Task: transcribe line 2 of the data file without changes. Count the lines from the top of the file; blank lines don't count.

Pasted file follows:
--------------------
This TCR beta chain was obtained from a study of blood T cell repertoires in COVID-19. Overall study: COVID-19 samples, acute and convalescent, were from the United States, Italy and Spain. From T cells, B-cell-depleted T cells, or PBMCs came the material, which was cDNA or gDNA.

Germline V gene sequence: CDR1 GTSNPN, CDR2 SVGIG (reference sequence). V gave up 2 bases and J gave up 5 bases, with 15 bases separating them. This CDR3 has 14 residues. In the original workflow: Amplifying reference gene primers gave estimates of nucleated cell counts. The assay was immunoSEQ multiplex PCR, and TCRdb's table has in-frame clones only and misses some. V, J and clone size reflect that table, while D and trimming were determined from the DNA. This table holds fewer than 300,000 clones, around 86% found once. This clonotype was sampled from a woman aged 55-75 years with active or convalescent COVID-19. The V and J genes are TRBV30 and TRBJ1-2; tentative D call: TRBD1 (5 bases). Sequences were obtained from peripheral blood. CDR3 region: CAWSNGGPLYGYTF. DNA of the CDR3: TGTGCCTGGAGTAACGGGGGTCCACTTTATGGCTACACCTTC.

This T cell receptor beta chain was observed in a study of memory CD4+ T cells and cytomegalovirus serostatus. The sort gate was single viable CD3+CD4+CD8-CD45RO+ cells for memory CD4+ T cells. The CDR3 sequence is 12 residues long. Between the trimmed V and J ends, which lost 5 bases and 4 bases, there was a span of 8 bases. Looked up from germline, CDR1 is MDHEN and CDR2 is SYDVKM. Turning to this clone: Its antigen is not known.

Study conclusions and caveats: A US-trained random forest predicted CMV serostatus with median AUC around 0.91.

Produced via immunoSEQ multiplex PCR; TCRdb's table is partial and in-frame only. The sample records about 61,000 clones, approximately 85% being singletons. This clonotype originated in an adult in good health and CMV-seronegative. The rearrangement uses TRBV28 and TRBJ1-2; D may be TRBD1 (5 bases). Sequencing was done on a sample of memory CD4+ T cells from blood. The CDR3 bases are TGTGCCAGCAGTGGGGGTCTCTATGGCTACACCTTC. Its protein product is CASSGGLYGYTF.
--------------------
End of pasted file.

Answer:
Germline V gene sequence: CDR1 GTSNPN, CDR2 SVGIG (reference sequence). V gave up 2 bases and J gave up 5 bases, with 15 bases separating them. This CDR3 has 14 residues. In the original workflow: Amplifying reference gene primers gave estimates of nucleated cell counts. The assay was immunoSEQ multiplex PCR, and TCRdb's table has in-frame clones only and misses some. V, J and clone size reflect that table, while D and trimming were determined from the DNA. This table holds fewer than 300,000 clones, around 86% found once. This clonotype was sampled from a woman aged 55-75 years with active or convalescent COVID-19. The V and J genes are TRBV30 and TRBJ1-2; tentative D call: TRBD1 (5 bases). Sequences were obtained from peripheral blood. CDR3 region: CAWSNGGPLYGYTF. DNA of the CDR3: TGTGCCTGGAGTAACGGGGGTCCACTTTATGGCTACACCTTC.